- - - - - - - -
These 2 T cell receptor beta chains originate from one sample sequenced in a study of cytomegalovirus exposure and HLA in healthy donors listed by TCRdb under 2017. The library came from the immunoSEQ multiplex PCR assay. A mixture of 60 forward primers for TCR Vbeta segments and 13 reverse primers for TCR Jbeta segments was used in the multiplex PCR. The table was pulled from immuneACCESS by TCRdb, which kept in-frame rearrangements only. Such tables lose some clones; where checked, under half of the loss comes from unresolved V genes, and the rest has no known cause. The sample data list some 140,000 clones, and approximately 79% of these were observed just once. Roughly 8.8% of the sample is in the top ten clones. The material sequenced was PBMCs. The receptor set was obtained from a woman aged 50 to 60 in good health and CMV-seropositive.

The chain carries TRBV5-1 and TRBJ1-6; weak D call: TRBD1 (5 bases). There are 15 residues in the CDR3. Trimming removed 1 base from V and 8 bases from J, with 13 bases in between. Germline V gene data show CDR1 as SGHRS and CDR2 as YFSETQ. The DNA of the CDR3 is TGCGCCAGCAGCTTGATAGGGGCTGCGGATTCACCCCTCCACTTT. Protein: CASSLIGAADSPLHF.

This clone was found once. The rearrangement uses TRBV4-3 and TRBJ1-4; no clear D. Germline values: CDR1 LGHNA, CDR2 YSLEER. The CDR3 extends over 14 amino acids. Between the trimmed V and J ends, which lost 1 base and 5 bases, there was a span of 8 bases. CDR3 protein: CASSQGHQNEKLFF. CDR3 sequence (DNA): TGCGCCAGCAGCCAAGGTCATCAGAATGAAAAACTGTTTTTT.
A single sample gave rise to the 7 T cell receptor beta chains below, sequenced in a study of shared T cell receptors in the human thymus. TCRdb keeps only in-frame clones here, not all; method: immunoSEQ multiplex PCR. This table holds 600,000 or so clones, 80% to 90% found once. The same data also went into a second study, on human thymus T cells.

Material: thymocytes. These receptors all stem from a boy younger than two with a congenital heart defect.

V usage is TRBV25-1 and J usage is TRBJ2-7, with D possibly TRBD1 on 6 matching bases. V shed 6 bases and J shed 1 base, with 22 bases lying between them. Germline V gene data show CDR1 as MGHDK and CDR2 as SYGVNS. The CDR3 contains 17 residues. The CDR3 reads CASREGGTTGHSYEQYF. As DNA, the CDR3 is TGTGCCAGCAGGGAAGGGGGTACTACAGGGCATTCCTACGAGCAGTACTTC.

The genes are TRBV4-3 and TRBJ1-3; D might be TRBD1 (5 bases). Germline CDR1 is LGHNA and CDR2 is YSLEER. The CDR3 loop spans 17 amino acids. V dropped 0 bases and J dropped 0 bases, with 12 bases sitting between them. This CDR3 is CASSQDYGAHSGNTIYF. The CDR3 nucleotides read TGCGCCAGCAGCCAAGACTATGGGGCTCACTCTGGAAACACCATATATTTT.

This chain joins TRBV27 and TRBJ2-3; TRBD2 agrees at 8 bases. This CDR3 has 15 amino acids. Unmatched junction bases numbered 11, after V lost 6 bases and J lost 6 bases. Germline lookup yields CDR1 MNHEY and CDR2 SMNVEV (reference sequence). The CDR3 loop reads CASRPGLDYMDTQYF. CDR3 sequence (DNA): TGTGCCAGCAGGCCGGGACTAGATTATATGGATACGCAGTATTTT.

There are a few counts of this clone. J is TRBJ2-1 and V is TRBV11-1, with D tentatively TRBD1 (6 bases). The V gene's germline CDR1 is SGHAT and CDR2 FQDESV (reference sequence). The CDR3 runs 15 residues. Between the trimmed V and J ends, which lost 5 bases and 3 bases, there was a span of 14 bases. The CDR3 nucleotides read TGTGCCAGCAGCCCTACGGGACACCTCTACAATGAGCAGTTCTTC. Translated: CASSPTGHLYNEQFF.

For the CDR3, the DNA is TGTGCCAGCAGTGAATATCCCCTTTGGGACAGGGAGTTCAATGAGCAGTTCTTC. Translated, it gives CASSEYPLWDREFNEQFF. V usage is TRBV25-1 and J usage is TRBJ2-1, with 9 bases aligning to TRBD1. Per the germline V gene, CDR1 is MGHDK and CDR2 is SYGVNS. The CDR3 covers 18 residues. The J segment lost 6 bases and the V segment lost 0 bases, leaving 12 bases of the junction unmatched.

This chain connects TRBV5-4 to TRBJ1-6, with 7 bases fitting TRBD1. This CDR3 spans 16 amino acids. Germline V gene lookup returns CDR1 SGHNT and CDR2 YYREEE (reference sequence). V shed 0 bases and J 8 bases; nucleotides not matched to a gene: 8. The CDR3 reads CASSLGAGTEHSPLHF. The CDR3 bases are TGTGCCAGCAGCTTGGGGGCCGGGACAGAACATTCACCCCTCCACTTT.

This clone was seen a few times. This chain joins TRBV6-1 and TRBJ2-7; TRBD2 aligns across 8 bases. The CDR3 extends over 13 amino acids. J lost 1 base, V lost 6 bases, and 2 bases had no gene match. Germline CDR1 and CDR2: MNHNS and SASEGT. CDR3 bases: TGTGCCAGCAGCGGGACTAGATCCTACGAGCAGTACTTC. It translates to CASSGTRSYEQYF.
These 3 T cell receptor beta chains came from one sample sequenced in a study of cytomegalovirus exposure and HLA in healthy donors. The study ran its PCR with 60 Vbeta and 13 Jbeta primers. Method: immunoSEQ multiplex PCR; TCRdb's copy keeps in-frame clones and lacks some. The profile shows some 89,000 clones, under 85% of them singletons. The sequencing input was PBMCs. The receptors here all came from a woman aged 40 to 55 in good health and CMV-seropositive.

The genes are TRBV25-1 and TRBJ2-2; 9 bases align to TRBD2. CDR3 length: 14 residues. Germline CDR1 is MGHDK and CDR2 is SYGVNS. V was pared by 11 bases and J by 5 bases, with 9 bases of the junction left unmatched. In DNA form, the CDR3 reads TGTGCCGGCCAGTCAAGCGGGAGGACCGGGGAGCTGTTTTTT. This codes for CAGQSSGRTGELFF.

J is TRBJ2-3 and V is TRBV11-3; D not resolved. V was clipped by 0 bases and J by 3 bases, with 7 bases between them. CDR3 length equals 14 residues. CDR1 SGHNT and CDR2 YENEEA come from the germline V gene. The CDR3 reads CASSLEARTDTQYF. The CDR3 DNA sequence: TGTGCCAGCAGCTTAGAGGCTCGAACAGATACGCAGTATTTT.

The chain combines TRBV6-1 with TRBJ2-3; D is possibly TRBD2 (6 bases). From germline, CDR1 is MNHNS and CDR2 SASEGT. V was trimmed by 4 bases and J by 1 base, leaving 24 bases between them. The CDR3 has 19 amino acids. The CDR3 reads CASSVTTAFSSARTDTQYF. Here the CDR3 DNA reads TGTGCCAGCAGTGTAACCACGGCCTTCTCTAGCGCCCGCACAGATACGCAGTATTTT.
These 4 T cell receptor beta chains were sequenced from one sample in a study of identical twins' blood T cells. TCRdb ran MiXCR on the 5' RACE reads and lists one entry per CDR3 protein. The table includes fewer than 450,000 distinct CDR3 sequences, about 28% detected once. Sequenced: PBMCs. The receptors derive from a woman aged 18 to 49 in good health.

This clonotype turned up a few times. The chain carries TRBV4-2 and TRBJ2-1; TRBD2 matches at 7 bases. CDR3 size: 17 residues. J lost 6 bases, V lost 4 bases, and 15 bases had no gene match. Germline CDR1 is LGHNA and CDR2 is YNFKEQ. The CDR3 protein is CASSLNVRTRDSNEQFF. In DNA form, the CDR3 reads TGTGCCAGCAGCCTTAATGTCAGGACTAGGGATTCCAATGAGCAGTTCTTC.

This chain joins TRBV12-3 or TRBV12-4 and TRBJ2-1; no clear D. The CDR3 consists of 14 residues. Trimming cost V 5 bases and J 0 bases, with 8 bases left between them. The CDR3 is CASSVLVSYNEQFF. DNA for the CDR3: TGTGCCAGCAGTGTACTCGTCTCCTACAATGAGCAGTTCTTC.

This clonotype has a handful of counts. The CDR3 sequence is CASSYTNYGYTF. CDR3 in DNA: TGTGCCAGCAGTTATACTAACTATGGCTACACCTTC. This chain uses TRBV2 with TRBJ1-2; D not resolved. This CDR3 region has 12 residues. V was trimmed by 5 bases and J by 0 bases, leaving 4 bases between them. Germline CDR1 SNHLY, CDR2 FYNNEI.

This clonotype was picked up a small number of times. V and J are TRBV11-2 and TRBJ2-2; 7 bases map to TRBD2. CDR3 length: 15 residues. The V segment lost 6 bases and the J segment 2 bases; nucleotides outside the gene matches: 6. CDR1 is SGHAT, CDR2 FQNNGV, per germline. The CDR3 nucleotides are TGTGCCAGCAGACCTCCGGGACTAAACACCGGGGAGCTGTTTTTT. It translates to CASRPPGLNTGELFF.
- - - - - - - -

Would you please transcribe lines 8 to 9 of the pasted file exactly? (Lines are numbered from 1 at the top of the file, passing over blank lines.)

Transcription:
This chain joins TRBV27 and TRBJ2-3; TRBD2 agrees at 8 bases. This CDR3 has 15 amino acids. Unmatched junction bases numbered 11, after V lost 6 bases and J lost 6 bases. Germline lookup yields CDR1 MNHEY and CDR2 SMNVEV (reference sequence). The CDR3 loop reads CASRPGLDYMDTQYF. CDR3 sequence (DNA): TGTGCCAGCAGGCCGGGACTAGATTATATGGATACGCAGTATTTT.

There are a few counts of this clone. J is TRBJ2-1 and V is TRBV11-1, with D tentatively TRBD1 (6 bases). The V gene's germline CDR1 is SGHAT and CDR2 FQDESV (reference sequence). The CDR3 runs 15 residues. Between the trimmed V and J ends, which lost 5 bases and 3 bases, there was a span of 14 bases. The CDR3 nucleotides read TGTGCCAGCAGCCCTACGGGACACCTCTACAATGAGCAGTTCTTC. Translated: CASSPTGHLYNEQFF.